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Bullion Fire
 
 

I am writing this just days after having a fire scare within CME that required many to evacuate.  It only takes once to make you realize how important preparedness is.  The fire was started by a downed power line due to the extremely high winds in the area on Friday April 22.  Thanks to the rapid response of multiple fire districts and aggressive actions, it was contained to 5 acres and no homes were lost.  We were very lucky because the high winds were causing the fire to rapidly spread.
There are a few important lessons that should be learned from this event. 
 
             
     
 First of all, is preparedness. Immediately take a video or pictures of each room of your home, including inside cabinets and closets and garage. This gives you a photographic inventory of everything you own. Have it on your phone or put it on a jump drive and put that in your grab and go bag.  Have a grab and go bag ready with all of your important documents and photos (wills, trusts, licenses, passports, jump drives, phone charger, etc) You may want to have at least a week’s worth of medications in there as well so they won’t be forgotten in the chaos.  Have everything in a place that makes it easy to grab and load into your car.  You will want some extra clothes. (A hint once given to me was to grab your dirty laundry bag if it has clothing in it.  It probably has the clothes you wear most often) Make sure you never let your car get below half a tank of fuel.  You don’t know how long it will take, or how far you may have to travel to evacuate the area. Plan your exit routes ahead of time.  Always know more than one way out of the subdivision.  Drive those routes so you are familiar with them, because in heavy smoke you may not be able to see signs or landmarks.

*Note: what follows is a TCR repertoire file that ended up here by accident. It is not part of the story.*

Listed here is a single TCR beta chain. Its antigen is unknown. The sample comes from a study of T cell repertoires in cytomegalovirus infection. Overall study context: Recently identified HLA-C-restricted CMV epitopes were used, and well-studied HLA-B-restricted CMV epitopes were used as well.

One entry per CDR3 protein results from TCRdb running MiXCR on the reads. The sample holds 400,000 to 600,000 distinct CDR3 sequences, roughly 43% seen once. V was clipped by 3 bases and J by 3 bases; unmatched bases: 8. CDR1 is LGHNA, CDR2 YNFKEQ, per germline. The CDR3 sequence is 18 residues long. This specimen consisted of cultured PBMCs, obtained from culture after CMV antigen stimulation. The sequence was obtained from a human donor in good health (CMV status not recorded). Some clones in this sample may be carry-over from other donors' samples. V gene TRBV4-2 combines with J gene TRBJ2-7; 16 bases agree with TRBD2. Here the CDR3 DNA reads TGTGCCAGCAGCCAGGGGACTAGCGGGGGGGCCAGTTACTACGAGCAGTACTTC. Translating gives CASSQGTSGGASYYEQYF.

The second lesson to take away is the importance of mitigating your property.  Familiarize yourself with the Home Ignition Zone, and fill out the HIZ on our website.  The key is to make your home defensible in case of a fire.  This includes, but is not limited to the following: keep an area around your house clear of trees and other combustible materials; keep grass and weeds mowed down to 2 to 4 inches; limb up trees 6 feet or more from the ground—but not more than 1/3 of a tree’s height; keep trees thinned to allow space between them—canopies should be 10 feet apart; keep shrubs away from under trees so they don’t become ladder fuel (flames from a shrub can reach 3-4 times the height of the shrub);  and encourage your neighbors to mitigate their properties as well.  Vacant parcels should also be mitigated.  Do not let forest debris lie on the ground to rot.  Clean up and dispose of deadfall, sticks, pinecones, and pine needles.  You can find information on mitigation with a quick internet search.  You can also pick up information at the main Florissant fire station on Teller 24.
Be aware of fire bans that are issued by the county.  The POA is trying to keep you informed by putting up current Fire Ban banners at each entrance and posting the rules for the ban at the bulletin boards.  Right now, we are in a Stage One Fire Ban, but with continued dry weather that is bound to change. 
We were fortunate this time, but we all need to be prepared for next time.  This summer is supposed to be the driest in history.  We can make this community safer by all doing our part